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aig, because what is going on their? julie: it is -- there? julie: aig was central to the crisis of 2008, but the financial stability oversight council is meeting today to reevaluate whether a "non-back financial company -- "n stillk financial company proposes a risk to the economy." so it has been under this iffy designation or possible designation. what does that mean for aig, if it is indeed aig that they are talking about. >> it is not only aig that the government is planning on moving the "too big to fail" tag, there are no only about $150 million tied to compliance and whatnot that is owed by aig.
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but what it does mean is for the first time in about a decade, aig has a chance to get bigger. the ceo has been saying for a wild that he wants to go and do acquisition, -- while that he wants to do acquisition, so it not only removes that cloud, it is a chance for them to move on. scarlet: how was that designation obstructing aig? how was it preventing them from doing what they want to do? be carlat example would i can, because he came into the staff in 2015 and said you have to split up. analysts say this is definitely off the table for the near-term now, because it shows it has --ten all enough to escape small enough to escape the label and the cost associated with that. the fact that they had an activist, to staff -- come on to meant theyse of that had to go through buybacks, dividends, and now the activists
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can sleep a little easier. let's take a step back -- aig, which by many was blamed as one of the main players in the crisis, how much has it changed from that entity, both in size, best the, how it may market. is it more risk-averse now? what about the size? what is it look like. >> they have sold the most $100 billion worth of assets. they paid back the government out of profit when it came to the bailout. all of the things that made it a conglomerate. so aircraft business, ski resorts, not things you would think an insurance company would have to begin with. the ceo since 2005 have been trying hard to make aig an insurance company and solely an insurance company, one that is still across the world and still in life, retirement, and diverse insurance operations.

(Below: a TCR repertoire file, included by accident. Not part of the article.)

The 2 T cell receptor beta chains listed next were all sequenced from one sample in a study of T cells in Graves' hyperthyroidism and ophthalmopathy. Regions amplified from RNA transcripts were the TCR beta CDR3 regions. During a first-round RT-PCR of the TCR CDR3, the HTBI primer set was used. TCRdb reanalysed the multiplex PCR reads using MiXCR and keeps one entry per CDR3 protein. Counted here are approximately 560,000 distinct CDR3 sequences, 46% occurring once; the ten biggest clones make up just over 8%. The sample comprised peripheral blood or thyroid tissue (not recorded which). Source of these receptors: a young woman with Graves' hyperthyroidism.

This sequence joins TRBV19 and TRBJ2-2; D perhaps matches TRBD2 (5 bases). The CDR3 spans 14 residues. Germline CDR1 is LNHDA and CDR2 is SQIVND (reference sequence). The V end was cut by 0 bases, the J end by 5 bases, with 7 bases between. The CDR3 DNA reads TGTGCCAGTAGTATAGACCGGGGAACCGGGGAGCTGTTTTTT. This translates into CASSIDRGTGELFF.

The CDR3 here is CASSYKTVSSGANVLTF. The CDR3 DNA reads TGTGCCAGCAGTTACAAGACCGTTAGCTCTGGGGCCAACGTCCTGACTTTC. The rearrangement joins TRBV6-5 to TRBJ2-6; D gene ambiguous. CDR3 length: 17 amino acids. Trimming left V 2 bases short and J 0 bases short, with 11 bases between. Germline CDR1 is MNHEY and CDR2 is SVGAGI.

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aircraft leasing, ski operations? out the window. thank you so much. coming up, wide agreement that bitcoins explosive growth this year is based purely on speculation. so why do people continue to bid it higher? we look at the history of traders who thought they could beat the bubble. up 311% year to date. this is bloomberg.
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♪ julie: this is bloomberg markets. i'm julie hyman. scarlet: i'm scarlet fu. alie: the bitcoin hits bubble, and everybody knows it, but is that based on value or pure speculation? business and finance do not agree. >> i have some special concerns about virtual current seas. partially because of the secrecy factor -- currencies. partially because of the secrecy actor. we worry about large cash
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transactions because they can be used for bad purposes. aching something easy to do that, it has those same characteristics. many ways, virtual currencies might give existing currencies and monetary policies a run for their money. >> this will be the biggest bubble of our lifetime, but doubles happen around things that fundamentally change the way we live. the railroad bubble, railroad changes where we -- the way we live. the internet bubble. you can make a whole lot of money on the way up, and we plan on it. >> it strikes me as i do not is. where the "there" i know the technologies being -- are very important, and they are being used more in real-time financial transactions, but the exchanges themselves seem to have a bit of fraud attached to them. scarlet: so if traders know